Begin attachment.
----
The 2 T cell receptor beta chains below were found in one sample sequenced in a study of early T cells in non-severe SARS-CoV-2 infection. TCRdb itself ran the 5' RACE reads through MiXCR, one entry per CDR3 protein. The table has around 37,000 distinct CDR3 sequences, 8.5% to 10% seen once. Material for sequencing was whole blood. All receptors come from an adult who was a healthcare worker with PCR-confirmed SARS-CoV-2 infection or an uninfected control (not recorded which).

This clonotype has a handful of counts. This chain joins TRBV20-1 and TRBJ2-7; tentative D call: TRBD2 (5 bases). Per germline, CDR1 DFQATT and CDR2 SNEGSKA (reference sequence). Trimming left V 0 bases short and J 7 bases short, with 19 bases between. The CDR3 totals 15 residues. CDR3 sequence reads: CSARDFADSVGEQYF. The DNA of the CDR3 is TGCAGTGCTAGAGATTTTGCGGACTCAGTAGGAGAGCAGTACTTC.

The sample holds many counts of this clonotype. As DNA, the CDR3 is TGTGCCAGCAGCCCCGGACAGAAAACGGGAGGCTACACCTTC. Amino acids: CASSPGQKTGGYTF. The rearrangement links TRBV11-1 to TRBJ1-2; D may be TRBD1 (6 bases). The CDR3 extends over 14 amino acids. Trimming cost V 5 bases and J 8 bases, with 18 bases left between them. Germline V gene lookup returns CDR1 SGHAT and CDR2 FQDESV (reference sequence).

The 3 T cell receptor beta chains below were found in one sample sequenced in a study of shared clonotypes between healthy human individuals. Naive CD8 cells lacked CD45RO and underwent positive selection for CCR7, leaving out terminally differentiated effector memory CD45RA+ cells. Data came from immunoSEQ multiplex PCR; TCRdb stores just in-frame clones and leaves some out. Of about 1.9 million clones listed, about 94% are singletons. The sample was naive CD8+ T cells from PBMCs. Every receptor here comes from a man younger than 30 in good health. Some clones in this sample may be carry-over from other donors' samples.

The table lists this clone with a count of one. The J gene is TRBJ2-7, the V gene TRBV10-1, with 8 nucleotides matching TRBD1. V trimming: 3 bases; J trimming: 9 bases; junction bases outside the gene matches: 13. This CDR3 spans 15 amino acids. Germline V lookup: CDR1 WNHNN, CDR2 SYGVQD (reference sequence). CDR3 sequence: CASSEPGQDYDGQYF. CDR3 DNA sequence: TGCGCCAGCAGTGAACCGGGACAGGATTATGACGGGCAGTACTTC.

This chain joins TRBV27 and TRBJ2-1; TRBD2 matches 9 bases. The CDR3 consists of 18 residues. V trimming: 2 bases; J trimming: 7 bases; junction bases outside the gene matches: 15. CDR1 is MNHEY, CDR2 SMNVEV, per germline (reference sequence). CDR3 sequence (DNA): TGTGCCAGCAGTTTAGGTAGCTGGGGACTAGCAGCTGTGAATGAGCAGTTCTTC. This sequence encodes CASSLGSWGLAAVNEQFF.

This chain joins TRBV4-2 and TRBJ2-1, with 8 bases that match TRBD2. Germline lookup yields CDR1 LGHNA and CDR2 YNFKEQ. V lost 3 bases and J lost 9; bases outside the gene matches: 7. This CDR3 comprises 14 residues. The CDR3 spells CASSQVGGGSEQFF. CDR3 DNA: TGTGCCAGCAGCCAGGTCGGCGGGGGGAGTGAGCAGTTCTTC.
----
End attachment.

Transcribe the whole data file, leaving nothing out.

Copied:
The 2 T cell receptor beta chains below were found in one sample sequenced in a study of early T cells in non-severe SARS-CoV-2 infection. TCRdb itself ran the 5' RACE reads through MiXCR, one entry per CDR3 protein. The table has around 37,000 distinct CDR3 sequences, 8.5% to 10% seen once. Material for sequencing was whole blood. All receptors come from an adult who was a healthcare worker with PCR-confirmed SARS-CoV-2 infection or an uninfected control (not recorded which).

This clonotype has a handful of counts. This chain joins TRBV20-1 and TRBJ2-7; tentative D call: TRBD2 (5 bases). Per germline, CDR1 DFQATT and CDR2 SNEGSKA (reference sequence). Trimming left V 0 bases short and J 7 bases short, with 19 bases between. The CDR3 totals 15 residues. CDR3 sequence reads: CSARDFADSVGEQYF. The DNA of the CDR3 is TGCAGTGCTAGAGATTTTGCGGACTCAGTAGGAGAGCAGTACTTC.

The sample holds many counts of this clonotype. As DNA, the CDR3 is TGTGCCAGCAGCCCCGGACAGAAAACGGGAGGCTACACCTTC. Amino acids: CASSPGQKTGGYTF. The rearrangement links TRBV11-1 to TRBJ1-2; D may be TRBD1 (6 bases). The CDR3 extends over 14 amino acids. Trimming cost V 5 bases and J 8 bases, with 18 bases left between them. Germline V gene lookup returns CDR1 SGHAT and CDR2 FQDESV (reference sequence).

The 3 T cell receptor beta chains below were found in one sample sequenced in a study of shared clonotypes between healthy human individuals. Naive CD8 cells lacked CD45RO and underwent positive selection for CCR7, leaving out terminally differentiated effector memory CD45RA+ cells. Data came from immunoSEQ multiplex PCR; TCRdb stores just in-frame clones and leaves some out. Of about 1.9 million clones listed, about 94% are singletons. The sample was naive CD8+ T cells from PBMCs. Every receptor here comes from a man younger than 30 in good health. Some clones in this sample may be carry-over from other donors' samples.

The table lists this clone with a count of one. The J gene is TRBJ2-7, the V gene TRBV10-1, with 8 nucleotides matching TRBD1. V trimming: 3 bases; J trimming: 9 bases; junction bases outside the gene matches: 13. This CDR3 spans 15 amino acids. Germline V lookup: CDR1 WNHNN, CDR2 SYGVQD (reference sequence). CDR3 sequence: CASSEPGQDYDGQYF. CDR3 DNA sequence: TGCGCCAGCAGTGAACCGGGACAGGATTATGACGGGCAGTACTTC.

This chain joins TRBV27 and TRBJ2-1; TRBD2 matches 9 bases. The CDR3 consists of 18 residues. V trimming: 2 bases; J trimming: 7 bases; junction bases outside the gene matches: 15. CDR1 is MNHEY, CDR2 SMNVEV, per germline (reference sequence). CDR3 sequence (DNA): TGTGCCAGCAGTTTAGGTAGCTGGGGACTAGCAGCTGTGAATGAGCAGTTCTTC. This sequence encodes CASSLGSWGLAAVNEQFF.

This chain joins TRBV4-2 and TRBJ2-1, with 8 bases that match TRBD2. Germline lookup yields CDR1 LGHNA and CDR2 YNFKEQ. V lost 3 bases and J lost 9; bases outside the gene matches: 7. This CDR3 comprises 14 residues. The CDR3 spells CASSQVGGGSEQFF. CDR3 DNA: TGTGCCAGCAGCCAGGTCGGCGGGGGGAGTGAGCAGTTCTTC.